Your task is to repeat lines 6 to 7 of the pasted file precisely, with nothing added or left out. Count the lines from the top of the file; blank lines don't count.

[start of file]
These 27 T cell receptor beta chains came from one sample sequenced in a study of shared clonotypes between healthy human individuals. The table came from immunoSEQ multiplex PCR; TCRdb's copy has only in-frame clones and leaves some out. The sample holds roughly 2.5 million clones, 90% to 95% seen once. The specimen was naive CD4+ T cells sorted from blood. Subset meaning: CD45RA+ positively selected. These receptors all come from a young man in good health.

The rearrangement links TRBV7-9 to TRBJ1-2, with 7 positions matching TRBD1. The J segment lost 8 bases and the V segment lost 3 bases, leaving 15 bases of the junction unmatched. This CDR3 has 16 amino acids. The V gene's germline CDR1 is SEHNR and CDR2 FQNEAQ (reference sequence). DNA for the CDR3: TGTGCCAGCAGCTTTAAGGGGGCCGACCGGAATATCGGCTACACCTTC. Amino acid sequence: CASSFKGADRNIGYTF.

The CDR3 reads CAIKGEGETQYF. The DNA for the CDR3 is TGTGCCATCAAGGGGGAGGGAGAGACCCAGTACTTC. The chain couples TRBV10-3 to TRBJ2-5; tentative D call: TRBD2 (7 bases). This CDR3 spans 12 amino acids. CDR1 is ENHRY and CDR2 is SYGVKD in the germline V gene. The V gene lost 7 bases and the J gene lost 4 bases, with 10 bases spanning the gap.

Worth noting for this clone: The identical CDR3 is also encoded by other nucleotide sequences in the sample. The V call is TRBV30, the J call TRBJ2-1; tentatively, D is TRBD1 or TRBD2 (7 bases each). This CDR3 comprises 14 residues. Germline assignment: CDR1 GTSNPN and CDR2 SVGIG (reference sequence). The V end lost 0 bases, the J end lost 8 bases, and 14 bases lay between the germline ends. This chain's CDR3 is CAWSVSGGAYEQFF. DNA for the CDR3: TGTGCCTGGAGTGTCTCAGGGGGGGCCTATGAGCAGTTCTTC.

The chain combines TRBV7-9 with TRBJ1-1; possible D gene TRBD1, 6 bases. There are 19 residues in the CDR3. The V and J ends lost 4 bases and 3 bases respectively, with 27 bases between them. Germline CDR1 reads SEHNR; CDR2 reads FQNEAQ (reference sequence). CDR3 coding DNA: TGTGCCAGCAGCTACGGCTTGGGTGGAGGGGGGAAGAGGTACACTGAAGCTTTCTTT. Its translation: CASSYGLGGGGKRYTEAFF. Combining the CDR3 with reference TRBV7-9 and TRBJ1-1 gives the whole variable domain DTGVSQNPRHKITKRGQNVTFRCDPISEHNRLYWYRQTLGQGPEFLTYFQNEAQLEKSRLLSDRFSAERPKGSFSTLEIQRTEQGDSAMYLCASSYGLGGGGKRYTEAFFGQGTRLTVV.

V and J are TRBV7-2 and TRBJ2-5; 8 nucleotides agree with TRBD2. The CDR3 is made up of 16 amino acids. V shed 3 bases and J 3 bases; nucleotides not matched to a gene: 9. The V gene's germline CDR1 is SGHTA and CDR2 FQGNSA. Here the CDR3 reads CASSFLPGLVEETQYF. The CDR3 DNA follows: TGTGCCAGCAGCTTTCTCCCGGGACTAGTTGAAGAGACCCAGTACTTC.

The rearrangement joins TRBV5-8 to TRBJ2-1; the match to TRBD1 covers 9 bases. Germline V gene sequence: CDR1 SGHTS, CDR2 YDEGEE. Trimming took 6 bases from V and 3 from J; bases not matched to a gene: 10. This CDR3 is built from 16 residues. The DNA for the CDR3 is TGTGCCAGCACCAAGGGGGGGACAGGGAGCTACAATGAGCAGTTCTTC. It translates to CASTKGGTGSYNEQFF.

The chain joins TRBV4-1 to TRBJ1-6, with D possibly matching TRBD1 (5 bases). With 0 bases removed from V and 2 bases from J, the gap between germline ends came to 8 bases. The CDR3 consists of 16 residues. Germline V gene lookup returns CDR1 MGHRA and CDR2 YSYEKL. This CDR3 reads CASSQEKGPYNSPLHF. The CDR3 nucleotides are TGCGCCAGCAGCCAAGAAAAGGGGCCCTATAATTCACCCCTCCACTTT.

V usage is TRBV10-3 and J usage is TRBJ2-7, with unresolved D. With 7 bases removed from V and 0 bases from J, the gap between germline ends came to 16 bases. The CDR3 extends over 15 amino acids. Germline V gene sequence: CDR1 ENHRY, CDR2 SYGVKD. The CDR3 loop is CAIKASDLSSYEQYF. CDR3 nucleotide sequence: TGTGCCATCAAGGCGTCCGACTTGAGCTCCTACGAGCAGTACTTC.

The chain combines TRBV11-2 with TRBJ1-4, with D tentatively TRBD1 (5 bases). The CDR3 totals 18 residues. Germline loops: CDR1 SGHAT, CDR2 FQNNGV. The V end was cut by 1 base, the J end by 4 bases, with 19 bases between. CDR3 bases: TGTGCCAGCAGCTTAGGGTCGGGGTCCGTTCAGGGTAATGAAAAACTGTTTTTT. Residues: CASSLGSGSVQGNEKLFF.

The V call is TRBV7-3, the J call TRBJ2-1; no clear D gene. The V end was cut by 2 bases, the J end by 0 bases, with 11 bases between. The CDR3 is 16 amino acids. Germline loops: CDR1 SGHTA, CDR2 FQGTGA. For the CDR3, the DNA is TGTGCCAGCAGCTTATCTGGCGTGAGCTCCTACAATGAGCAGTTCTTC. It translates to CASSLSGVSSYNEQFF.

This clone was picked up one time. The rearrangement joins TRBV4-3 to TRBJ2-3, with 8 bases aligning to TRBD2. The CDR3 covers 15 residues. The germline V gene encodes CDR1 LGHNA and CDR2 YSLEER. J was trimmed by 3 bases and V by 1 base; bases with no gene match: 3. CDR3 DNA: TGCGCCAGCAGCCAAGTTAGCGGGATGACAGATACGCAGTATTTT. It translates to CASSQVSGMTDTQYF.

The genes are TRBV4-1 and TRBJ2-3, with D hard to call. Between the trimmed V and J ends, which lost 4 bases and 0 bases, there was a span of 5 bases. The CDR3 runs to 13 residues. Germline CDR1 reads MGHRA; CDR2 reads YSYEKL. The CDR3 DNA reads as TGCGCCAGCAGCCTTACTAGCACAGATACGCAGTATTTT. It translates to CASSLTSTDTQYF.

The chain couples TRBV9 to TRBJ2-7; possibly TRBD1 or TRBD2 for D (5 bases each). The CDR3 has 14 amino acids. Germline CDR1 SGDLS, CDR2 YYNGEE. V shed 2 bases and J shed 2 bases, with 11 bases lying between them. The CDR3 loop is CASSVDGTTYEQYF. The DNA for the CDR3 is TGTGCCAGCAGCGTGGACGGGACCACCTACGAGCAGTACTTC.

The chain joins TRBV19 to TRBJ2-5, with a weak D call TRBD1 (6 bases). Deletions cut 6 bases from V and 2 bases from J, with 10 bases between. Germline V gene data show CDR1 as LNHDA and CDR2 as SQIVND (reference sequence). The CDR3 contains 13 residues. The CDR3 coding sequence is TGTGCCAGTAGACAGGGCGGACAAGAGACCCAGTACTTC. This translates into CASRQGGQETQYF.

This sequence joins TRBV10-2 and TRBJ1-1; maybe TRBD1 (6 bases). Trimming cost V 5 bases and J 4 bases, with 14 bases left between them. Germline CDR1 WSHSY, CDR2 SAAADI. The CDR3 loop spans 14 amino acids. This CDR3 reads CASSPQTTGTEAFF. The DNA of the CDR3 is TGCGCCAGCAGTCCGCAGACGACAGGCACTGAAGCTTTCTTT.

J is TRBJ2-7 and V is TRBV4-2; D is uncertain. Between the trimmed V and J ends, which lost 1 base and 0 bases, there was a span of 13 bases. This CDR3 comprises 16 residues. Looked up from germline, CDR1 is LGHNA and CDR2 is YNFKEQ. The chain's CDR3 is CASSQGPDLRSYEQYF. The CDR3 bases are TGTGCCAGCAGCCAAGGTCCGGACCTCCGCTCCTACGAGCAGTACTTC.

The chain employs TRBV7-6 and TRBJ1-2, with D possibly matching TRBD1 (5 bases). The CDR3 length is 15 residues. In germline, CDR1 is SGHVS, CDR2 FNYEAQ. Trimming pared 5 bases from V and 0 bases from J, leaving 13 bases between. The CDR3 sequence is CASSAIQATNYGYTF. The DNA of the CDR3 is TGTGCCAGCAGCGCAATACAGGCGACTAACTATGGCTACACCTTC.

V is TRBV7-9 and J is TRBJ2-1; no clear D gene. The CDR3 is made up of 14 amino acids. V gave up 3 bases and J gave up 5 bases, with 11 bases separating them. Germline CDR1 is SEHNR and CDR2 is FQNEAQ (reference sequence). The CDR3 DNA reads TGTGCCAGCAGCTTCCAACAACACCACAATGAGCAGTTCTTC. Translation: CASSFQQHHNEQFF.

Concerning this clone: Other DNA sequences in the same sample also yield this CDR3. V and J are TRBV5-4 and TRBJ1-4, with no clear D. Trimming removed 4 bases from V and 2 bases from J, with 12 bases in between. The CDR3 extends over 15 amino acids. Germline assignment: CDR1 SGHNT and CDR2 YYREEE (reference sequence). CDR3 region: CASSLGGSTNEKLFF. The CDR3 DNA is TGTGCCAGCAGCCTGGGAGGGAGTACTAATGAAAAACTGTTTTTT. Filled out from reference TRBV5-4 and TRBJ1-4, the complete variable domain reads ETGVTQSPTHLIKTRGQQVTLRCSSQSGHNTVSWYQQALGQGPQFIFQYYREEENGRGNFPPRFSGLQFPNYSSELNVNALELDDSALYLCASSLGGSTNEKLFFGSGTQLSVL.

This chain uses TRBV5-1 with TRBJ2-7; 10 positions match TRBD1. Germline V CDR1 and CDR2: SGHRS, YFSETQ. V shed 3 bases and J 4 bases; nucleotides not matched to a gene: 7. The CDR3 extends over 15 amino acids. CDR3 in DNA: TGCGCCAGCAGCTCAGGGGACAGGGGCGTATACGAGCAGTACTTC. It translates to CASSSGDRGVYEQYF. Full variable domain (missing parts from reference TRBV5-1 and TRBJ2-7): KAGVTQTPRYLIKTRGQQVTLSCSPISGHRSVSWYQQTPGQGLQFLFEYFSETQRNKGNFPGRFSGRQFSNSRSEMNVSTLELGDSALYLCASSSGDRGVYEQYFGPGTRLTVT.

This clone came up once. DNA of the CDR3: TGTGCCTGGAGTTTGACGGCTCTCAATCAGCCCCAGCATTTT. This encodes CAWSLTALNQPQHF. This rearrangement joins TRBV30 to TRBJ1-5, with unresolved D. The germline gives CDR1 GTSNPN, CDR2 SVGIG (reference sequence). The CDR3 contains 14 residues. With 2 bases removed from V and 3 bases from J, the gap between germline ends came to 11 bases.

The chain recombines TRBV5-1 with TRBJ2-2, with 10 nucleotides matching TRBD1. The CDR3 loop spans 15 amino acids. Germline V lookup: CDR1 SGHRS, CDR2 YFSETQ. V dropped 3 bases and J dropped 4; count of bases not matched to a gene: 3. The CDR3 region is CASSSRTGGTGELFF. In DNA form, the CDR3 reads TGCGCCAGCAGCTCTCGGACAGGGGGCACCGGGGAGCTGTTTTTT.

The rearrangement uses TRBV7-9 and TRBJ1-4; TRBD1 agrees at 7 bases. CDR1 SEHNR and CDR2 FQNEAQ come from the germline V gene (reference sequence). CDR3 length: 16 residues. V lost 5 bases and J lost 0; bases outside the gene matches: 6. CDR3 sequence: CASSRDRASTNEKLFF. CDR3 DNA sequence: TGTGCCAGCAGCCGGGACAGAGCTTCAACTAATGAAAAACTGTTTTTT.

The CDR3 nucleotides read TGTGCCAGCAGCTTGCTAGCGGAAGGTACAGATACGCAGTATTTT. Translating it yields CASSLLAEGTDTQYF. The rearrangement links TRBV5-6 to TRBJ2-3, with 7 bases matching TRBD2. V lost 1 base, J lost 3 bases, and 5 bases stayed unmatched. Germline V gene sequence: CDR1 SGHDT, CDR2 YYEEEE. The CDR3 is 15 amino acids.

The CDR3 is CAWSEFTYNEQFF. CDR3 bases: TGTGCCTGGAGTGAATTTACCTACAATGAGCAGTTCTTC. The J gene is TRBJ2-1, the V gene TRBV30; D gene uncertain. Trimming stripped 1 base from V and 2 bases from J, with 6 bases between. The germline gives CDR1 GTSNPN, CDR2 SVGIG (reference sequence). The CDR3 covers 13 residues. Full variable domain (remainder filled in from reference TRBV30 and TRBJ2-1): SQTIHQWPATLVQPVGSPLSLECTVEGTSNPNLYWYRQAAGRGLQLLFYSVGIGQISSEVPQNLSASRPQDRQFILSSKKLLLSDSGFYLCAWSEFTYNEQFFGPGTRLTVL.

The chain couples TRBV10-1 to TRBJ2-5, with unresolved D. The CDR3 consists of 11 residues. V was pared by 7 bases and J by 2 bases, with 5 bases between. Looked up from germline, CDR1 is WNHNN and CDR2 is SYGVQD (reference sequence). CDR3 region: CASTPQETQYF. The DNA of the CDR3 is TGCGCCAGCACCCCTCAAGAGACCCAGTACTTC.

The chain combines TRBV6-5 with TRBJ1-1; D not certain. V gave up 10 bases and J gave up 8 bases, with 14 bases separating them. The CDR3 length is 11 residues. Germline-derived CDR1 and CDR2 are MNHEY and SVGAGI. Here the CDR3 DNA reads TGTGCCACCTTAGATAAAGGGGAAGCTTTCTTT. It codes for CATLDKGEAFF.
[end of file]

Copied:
V and J are TRBV7-2 and TRBJ2-5; 8 nucleotides agree with TRBD2. The CDR3 is made up of 16 amino acids. V shed 3 bases and J 3 bases; nucleotides not matched to a gene: 9. The V gene's germline CDR1 is SGHTA and CDR2 FQGNSA. Here the CDR3 reads CASSFLPGLVEETQYF. The CDR3 DNA follows: TGTGCCAGCAGCTTTCTCCCGGGACTAGTTGAAGAGACCCAGTACTTC.

The rearrangement joins TRBV5-8 to TRBJ2-1; the match to TRBD1 covers 9 bases. Germline V gene sequence: CDR1 SGHTS, CDR2 YDEGEE. Trimming took 6 bases from V and 3 from J; bases not matched to a gene: 10. This CDR3 is built from 16 residues. The DNA for the CDR3 is TGTGCCAGCACCAAGGGGGGGACAGGGAGCTACAATGAGCAGTTCTTC. It translates to CASTKGGTGSYNEQFF.